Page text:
A diagnostic tool to save lives and prevent brain damage

A diagnostic tool to save lives and prevent brain damage
By examining the patient's eye with ultrasound, doctors can reveal high brain pressure. In the past, the doctors had to go through the patient's skull to measure this. The method was developed by SINTEF in cooperation with the Red Cross War Memorial Children's Hospital in South Africa. Credit: NiSonic

A new study confirms the efficacy of a new diagnostic tool that utilises ultrasound to measure intracranial pressure following accidents. The technology will now be provided with artificial intelligence so that ambulance personnel can carry out examinations at accident scenes.

Elevations in intracranial pressure following an accident can lead to brain injury and damage to the spinal cord. Currently, such increases are detected directly using a sensor that is surgically inserted into the patient's head via a hole made in the skull. The procedure must be carried out in an operating theatre. Both this and the sensor are expensive and resource-demanding.

Results from a new study confirm that the diagnostics tool developed by a team of researchers at SINTEF, in collaboration with the South African paediatric neurosurgeon Llewellyn Padayachy, can address this problem. The tool is an that can detect elevations in intracranial pressure by making examinations of the eye.

It all began in Cape Town

Padayachy had the idea for this revolutionary invention while he was working with Norwegian ultrasound researchers at the Red Cross War Memorial Children's Hospital in Cape Town, one of South Africa's largest paediatric hospitals.

The project was launched by a study completed in 2016 involving 16 patients in South Africa. Half were suffering from elevations in cranial pressure, while the remaining eight exhibited normal levels.

"We obtained good results with high levels of clinical accuracy, and using these were able to further develop the ", says SINTEF researcher Reidar Brekken.

The research group in Cape Town has recently completed a new study of 28 patients, in which the ultrasound data were analysed using software developed by the team at SINTEF.

"We knew what answers we would get from the first study, while for the second we carried out a blind analysis", says Brekken. "Since the results we obtained were just as good, I'm certain that we should be pursuing this further", he says.

A follow-up study has recently been published in the journal Operative Neurosurgery.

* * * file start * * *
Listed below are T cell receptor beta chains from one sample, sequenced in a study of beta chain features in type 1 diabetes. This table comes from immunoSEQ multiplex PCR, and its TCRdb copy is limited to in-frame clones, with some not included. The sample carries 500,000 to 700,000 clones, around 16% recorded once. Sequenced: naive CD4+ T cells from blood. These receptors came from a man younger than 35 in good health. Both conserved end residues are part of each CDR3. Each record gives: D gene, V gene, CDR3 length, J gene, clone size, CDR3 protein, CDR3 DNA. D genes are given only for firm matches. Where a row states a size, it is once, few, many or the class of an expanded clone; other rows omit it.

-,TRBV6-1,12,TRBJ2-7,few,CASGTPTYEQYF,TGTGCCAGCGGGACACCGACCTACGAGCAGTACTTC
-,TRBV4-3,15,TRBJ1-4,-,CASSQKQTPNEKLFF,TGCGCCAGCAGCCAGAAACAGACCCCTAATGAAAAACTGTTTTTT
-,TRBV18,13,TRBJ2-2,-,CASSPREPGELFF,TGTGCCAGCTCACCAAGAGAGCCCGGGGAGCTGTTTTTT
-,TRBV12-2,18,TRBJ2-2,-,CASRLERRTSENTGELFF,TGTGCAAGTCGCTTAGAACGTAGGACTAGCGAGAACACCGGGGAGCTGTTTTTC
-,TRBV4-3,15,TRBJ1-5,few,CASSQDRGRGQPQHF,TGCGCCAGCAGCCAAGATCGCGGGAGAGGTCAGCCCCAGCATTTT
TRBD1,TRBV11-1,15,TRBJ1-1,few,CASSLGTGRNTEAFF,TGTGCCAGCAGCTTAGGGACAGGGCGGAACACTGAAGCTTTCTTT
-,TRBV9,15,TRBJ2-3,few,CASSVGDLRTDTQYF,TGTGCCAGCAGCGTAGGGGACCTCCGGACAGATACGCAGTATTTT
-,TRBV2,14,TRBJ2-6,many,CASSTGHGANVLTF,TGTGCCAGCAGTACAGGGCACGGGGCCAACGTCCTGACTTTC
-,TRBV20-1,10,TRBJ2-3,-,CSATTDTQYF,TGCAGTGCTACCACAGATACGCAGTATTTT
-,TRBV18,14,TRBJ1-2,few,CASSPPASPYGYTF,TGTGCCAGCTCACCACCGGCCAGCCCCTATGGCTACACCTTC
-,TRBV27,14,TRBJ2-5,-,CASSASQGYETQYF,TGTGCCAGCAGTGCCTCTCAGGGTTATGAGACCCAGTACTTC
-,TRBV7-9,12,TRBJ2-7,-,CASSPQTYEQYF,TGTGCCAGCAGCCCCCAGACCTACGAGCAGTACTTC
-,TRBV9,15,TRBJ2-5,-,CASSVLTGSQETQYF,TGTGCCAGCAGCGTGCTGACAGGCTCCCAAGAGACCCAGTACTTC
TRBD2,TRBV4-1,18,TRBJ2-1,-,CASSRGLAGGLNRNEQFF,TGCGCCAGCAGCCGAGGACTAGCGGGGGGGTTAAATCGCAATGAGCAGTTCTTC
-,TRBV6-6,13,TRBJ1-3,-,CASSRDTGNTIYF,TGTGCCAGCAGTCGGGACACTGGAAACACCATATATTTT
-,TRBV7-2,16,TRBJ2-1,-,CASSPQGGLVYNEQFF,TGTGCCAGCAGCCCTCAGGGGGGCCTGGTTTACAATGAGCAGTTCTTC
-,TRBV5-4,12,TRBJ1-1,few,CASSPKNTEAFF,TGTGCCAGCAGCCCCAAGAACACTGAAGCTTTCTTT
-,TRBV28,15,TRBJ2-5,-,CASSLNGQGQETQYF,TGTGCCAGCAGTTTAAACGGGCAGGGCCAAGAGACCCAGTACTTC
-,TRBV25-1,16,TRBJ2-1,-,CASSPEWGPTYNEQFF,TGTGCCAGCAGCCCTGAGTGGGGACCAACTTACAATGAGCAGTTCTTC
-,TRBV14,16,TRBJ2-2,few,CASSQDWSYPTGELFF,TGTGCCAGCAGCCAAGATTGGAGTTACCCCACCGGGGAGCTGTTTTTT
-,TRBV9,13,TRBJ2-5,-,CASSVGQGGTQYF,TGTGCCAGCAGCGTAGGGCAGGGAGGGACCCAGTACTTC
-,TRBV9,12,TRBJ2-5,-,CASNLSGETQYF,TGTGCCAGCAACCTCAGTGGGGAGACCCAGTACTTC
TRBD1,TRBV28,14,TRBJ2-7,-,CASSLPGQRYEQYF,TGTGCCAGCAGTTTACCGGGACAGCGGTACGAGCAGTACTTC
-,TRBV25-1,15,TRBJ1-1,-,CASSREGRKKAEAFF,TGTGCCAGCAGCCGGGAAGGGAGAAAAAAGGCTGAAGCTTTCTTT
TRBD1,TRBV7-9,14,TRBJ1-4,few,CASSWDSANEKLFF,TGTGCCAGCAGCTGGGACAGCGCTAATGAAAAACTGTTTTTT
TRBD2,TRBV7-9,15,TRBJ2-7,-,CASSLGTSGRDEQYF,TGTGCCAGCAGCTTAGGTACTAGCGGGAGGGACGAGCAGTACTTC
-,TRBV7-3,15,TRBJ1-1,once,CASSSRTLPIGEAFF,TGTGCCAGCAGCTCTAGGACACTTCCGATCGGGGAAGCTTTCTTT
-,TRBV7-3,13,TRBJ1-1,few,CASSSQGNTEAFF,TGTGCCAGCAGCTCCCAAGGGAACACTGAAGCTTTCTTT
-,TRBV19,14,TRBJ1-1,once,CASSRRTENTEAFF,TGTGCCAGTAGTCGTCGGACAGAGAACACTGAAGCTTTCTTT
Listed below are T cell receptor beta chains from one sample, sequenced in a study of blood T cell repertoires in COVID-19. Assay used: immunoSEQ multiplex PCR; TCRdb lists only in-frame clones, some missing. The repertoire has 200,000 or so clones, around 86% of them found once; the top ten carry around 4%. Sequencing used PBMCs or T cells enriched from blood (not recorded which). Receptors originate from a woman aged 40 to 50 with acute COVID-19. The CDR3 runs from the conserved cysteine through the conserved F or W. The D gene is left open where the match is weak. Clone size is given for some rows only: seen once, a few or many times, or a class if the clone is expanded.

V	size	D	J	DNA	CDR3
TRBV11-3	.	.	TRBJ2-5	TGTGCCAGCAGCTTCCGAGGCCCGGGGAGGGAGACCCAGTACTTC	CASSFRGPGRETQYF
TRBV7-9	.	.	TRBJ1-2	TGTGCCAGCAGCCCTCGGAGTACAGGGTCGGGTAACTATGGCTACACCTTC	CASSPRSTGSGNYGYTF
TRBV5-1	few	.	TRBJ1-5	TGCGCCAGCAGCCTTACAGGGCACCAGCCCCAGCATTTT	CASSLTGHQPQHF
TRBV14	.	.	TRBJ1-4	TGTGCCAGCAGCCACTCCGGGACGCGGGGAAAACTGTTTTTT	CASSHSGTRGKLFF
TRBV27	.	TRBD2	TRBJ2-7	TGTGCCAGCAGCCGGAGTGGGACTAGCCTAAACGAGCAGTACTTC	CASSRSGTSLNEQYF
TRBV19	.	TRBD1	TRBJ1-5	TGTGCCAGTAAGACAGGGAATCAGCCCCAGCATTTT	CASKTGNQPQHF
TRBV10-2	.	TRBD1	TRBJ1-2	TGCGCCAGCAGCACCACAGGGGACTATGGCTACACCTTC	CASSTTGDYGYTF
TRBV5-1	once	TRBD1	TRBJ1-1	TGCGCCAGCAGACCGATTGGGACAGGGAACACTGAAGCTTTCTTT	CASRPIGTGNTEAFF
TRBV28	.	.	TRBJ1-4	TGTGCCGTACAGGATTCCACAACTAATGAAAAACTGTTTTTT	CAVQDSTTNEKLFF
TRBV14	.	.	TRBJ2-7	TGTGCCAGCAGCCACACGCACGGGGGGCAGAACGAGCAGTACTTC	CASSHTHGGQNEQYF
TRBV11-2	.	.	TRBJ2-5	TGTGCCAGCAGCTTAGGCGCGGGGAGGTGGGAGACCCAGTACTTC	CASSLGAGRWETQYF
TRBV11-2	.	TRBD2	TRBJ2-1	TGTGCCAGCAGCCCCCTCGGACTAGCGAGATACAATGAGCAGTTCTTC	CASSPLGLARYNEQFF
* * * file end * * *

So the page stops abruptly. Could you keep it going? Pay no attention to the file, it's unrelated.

Artificial intelligence

The first version of the ultrasound device was manually-operated, and this demanded high levels of specialist expertise on the part of the operator. Now, however, the research team has advanced the technology a step further by providing it with artificial intelligence. This means that many more people can operate the tool because it is more user-friendly. This in turn makes it possible for intracranial pressure measurements to be carried out at an earlier stage.

"For the most part, artificial intelligence assists by automating the measurement process", says Brekken. "Whereas previously we had to input data manually and identify structures displayed on the resulting image, our aim now is that the only thing an operator has to do is place the ultrasound probe on the patient's eye. The machine will then identify the structures and deliver the measurement results", he says.

It is only in recent years that it has been possible to fully automate examination of the images.

"Developments in artificial intelligence are advancing fast, and the new device can interpret images better than human operators", says SINTEF researcher Erik Smistad. "The major benefit of this technology is that it is far less dependent on the operator and provides more objective measurements", he says.

Our aim now is to manufacture a tool that can be used early in the patient pathway, ideally by ambulance personnel.

A diagnostic tool to save lives and prevent brain damage
South African doctor Llewellyn Padayachy tests the ultrasound device with the probe against the eyelid to the patient. Credit: SINTEF

"If clinical assessments can be made at accident scenes, this will make a big difference later in the patient pathway", says Brekken. "It will help to save lives and prevent potential brain damage. It will also be less expensive to implement because there will be no need to transport patients for costly surgical interventions in operating theatres in order to perform an examination", he says.

Tests on Norwegian patients

In the future, technological and clinical research will be key to the advancement and quality assurance of the technology.

"We will also have to develop the component into a diagnostics tool", says Brekken. "Even now, the machine handles a relatively large volume of data, but we will need more capacity if we are to train it to make the right choices", he says.

There are plans in the immediate future to further test the technology on 200 patients suffering from head injuries. The studies will be carried out in collaboration with professor and neurosurgeon Eirik Helseth at the UllevÄl University Hospital in Oslo.

"This will be the first time that the technology will be tested on adults, and entirely on with head injuries", says Brekken. "It will be a particularly important study, and a landmark in the development of this diagnostic tool", he says.

Researchers are also looking into different ways of benefiting from this technology above and beyond the examination of .

"It isn't just traumas such as blows to the head that cause elevations in ", says Brekken. "Other neurological conditions, such as brain tumours and haemorrhaging can also result in pressure increases", he says.


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